Sunday, January 30, 2022

REVIEW: The Savior's Book Cafe Story in Another World (manga, vol. 1) based on the novels by Kyouka Izumi, story by Oumiya, art by Reiko Sakurada

The Savior's Book Cafe Story in Another World is yet another isekai fantasy manga based on a light novel series. It's licensed by Seven Seas. I bought my copy new.


When Tsukina is approached by a floating orb claiming to be God, who tells her that she's been summoned to another world in order to be its savior, she says no thanks. God is somewhat taken aback, since everyone else seemed thrilled to be summoned and couldn't wait to start their new lives. However, all those other people were starry-eyed teenagers, and Tsukina is a single thirty-something with a stable job and a quiet life that she enjoys. She has no desire to fight monsters and face danger.

God tells her that this summoning in nonnegotiable, but if she'd prefer, she could live a quiet life and just be on standby in case another savior needs help. Tsukina reluctantly agrees but gets God to grant her a bunch of wishes so that she'll be as comfortable in her new world as possible.

And so begins Tsukina's life as the owner of a little book cafe in the middle of nowhere, whose first (and mostly only) customer, Il (the author's awkward shortening of his full name, Soeil), a bookish knight.

I think I may have officially read too many of these isekai stories. Even the ones starring women are getting old, because it's the same basic story templates over and over. This one might have been more enjoyable if the author had been willing to let Tsukina flounder even the slightest bit, but no, despite the fact that God's exact words were that he'd grant "any one wish" (my emphasis), he instead granted a massive list's worth of them. The books in Tuskina's cafe were magically protected from damage, the cafe itself was magically protected, Tsukina had powerful defensive magic, and she could call literally anything into being that she needed.

I thought maybe the fact that she didn't even try to hide that she had access to powerful magic would cause her problems - Il certainly noticed and was amazed by her casual use of high-level magic - but for some reason this turned out not to be an issue. Il was never once suspicious about this woman running a cafe for fun in a mostly deserted area, and no one seemed the slightest bit worried about a powerful magic user suddenly appearing out of nowhere.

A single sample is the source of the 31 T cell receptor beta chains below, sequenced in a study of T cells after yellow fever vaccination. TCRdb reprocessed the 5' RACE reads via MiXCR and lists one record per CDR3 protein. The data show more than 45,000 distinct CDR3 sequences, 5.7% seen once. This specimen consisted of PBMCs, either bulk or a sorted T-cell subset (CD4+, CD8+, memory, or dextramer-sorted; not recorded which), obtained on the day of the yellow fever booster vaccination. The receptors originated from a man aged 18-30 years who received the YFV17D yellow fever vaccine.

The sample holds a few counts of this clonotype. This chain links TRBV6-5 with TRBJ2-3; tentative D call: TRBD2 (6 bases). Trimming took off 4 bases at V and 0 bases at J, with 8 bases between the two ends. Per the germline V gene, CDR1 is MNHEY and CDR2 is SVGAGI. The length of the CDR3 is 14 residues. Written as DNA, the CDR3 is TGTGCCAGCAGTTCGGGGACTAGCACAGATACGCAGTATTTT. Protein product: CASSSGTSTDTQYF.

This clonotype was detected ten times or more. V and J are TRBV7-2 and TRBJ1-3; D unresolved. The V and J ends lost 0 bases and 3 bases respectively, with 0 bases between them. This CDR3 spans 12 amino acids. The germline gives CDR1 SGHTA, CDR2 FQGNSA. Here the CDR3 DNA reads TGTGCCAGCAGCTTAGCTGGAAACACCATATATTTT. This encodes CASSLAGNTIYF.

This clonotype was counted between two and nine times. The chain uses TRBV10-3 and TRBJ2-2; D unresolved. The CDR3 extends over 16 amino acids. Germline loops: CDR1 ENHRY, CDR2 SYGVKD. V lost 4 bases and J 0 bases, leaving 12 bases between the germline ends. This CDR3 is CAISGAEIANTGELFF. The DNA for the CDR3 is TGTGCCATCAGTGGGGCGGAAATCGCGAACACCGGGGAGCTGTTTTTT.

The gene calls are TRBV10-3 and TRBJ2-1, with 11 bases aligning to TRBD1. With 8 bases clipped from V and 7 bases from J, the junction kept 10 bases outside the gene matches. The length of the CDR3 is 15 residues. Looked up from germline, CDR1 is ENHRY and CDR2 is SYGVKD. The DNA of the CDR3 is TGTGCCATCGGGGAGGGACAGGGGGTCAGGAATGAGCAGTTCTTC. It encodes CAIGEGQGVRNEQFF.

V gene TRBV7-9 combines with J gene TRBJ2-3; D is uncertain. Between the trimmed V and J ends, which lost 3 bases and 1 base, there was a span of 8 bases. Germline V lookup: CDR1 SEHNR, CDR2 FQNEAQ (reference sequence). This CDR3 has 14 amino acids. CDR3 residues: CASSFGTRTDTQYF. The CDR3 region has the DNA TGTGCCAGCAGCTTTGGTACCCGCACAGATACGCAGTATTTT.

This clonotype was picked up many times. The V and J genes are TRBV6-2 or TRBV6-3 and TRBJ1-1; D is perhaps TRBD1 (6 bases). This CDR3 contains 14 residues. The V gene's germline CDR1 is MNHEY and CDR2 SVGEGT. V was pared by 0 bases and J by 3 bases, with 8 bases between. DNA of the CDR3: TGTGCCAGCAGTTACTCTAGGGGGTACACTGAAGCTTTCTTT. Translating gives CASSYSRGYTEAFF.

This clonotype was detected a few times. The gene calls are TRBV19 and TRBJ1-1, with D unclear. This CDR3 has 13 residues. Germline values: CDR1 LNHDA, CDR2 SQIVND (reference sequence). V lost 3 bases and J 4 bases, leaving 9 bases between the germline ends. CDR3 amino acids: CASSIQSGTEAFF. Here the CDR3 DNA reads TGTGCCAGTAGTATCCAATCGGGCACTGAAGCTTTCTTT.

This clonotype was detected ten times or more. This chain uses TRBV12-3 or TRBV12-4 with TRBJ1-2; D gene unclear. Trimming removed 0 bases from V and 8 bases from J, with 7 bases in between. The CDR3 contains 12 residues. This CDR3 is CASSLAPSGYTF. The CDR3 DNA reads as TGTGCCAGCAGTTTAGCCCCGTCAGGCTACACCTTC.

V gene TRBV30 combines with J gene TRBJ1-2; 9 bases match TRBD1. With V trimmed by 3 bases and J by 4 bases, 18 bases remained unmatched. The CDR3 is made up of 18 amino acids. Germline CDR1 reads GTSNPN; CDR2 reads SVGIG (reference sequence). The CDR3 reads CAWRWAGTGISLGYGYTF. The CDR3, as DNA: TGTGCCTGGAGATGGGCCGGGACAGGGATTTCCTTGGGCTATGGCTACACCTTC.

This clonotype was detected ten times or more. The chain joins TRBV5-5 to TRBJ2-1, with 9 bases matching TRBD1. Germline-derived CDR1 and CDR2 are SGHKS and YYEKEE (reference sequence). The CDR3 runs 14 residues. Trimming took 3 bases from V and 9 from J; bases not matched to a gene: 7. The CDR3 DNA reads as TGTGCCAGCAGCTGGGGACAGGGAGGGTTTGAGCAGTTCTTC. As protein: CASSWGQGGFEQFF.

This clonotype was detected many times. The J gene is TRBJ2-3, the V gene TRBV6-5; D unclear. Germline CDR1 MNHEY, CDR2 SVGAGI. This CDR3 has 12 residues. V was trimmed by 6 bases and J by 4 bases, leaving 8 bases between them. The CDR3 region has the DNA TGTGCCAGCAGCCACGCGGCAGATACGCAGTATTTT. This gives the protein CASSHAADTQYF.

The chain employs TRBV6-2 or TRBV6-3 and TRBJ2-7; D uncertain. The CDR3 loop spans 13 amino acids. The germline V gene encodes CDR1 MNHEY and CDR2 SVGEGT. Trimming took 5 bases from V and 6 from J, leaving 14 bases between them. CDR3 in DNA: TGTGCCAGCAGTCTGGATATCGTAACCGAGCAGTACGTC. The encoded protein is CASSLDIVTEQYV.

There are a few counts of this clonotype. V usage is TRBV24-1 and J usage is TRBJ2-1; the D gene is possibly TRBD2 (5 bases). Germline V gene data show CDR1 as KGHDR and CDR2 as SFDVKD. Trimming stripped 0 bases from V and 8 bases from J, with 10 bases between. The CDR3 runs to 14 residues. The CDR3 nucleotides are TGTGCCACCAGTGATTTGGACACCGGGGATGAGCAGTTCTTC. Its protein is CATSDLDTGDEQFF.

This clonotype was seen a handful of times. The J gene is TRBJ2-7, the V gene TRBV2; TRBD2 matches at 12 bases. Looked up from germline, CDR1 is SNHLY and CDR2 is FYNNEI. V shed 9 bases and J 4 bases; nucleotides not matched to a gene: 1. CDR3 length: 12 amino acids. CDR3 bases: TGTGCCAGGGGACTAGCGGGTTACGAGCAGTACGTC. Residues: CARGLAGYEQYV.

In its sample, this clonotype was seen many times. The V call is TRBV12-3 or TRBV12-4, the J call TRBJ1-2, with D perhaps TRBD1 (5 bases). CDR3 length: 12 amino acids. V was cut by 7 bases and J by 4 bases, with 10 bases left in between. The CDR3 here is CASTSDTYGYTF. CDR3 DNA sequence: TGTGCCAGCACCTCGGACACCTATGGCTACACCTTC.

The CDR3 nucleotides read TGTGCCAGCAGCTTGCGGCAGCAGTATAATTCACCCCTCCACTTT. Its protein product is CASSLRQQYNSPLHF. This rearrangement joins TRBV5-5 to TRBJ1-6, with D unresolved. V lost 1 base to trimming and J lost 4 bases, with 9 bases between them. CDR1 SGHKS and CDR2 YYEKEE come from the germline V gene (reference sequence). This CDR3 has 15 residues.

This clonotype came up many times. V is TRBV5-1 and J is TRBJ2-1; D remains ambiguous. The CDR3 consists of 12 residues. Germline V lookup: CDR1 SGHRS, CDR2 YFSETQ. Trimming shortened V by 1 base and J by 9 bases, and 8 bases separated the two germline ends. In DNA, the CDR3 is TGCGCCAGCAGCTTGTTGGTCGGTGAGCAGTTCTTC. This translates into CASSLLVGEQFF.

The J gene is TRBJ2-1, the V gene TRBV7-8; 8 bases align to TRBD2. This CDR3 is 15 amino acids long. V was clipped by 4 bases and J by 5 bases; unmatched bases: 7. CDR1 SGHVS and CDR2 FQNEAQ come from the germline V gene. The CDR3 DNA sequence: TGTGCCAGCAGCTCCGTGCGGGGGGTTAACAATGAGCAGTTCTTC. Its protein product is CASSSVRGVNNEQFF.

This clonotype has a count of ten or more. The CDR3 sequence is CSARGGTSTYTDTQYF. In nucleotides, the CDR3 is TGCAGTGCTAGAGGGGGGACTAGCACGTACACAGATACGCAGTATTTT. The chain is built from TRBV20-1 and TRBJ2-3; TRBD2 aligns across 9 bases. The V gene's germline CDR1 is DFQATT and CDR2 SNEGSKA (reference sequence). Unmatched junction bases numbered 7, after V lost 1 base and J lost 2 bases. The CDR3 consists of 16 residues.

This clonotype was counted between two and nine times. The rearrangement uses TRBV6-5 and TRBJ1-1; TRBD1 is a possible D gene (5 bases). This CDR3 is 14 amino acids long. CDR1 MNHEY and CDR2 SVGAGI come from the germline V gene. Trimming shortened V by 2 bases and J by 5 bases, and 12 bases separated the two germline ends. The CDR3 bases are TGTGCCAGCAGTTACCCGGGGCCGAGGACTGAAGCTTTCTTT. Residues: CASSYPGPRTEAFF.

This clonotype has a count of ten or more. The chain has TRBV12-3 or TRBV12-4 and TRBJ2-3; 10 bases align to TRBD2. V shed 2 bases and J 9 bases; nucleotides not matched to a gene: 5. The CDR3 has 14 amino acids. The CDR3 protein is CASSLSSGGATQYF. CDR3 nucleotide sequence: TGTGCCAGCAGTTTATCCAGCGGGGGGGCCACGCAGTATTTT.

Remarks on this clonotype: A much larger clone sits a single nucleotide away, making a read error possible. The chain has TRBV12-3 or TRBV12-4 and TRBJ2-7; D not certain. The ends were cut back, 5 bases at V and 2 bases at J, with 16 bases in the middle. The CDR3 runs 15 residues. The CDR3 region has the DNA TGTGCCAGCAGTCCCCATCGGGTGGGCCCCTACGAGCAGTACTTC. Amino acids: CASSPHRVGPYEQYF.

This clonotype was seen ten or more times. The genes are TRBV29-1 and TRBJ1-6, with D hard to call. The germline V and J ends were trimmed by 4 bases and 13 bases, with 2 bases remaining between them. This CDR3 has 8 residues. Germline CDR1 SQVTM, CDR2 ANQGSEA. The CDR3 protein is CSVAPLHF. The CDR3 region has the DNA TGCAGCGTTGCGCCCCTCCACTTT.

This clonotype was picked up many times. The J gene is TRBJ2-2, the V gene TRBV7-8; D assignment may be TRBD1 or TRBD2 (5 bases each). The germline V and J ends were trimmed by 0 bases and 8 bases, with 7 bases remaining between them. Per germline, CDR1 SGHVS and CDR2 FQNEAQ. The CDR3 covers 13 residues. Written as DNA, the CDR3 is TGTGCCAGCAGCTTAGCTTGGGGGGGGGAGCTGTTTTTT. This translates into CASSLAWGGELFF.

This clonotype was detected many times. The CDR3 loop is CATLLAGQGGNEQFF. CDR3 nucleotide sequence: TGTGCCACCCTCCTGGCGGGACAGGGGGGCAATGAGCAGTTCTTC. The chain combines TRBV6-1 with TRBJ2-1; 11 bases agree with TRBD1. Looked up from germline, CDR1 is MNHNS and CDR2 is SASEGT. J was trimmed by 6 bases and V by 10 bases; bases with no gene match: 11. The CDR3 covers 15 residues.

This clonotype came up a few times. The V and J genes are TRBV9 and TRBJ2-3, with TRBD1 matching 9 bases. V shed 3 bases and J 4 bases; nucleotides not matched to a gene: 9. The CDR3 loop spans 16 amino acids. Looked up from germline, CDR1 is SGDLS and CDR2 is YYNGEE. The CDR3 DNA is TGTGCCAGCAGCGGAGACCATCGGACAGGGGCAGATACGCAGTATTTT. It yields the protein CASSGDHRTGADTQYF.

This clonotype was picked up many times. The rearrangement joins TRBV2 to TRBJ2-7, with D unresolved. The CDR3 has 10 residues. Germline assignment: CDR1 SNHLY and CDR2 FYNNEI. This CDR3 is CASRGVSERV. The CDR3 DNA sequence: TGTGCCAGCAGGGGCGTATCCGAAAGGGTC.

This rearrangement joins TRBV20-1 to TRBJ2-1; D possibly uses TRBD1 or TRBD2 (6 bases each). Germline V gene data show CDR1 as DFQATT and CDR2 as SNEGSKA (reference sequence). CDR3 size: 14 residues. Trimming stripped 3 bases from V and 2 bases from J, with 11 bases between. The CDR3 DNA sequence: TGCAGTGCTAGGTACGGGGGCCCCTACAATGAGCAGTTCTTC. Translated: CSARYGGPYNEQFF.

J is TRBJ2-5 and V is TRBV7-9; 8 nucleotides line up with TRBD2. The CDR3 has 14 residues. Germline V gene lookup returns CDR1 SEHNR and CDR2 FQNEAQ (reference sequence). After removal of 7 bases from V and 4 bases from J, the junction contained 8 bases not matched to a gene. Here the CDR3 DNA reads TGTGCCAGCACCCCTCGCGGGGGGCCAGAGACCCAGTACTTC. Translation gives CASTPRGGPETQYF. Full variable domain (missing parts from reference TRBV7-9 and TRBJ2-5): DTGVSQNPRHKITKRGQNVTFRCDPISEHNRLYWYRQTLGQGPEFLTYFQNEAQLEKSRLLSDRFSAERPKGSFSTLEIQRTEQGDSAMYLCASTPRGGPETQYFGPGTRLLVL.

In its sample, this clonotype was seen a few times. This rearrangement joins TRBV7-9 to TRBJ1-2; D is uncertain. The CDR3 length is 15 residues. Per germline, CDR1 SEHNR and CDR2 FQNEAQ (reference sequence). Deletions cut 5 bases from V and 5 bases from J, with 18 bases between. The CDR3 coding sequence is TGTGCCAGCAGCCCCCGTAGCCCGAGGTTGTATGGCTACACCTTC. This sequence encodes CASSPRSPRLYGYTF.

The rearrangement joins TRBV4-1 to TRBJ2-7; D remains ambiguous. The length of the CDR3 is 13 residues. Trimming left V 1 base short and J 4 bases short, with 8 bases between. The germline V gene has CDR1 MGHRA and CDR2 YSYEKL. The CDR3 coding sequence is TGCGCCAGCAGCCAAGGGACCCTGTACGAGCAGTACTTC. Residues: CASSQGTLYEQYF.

The other tiresome thing about this series is that it once again pits two female characters against each other - Tsukina is one of two saviors in this new world, and the other savior is a spoiled teenage girl who uses her status as savior to take advantage of everyone around her. She's constantly depicted as awful, probably because, if she weren't, it might occur to readers that Tsukina is almost as useless a savior as she is. Neither one of them has any interest in doing the job they were transported to this world to do. Although, really, what were either of them supposed to accomplish? It seems like this world was doing just fine on its own until God dropped a ticking time-bomb of a spoiled teen into it.

The romance was...okay. Nothing terribly exciting or interesting so far, but I did enjoy Il's seriousness and slight awkwardness, especially when Beorc entered the picture and caused a little trouble.

The character designs were attractive and the artwork was okay, except that the illustrator seemed to have trouble with feet/shoes and horses. 

Knowing me, it's quite possible that I'll try another volume, and also the light novel if it's ever released in English, because it's easy fluff and I foolishly hope that series like these will get better. Still, right now this doesn't seem to be one of the better female protagonist isekai series.


A bonus story (text, not a short manga) called "Tsukina's Routine," set prior to the start of the series. Its only purpose is to further establish Tsukina as a woman who's uninterested in sacrificing her hobbies and comfort for a boyfriend and kids. A woman after my own heart, honestly. I really wish this series were more interesting.

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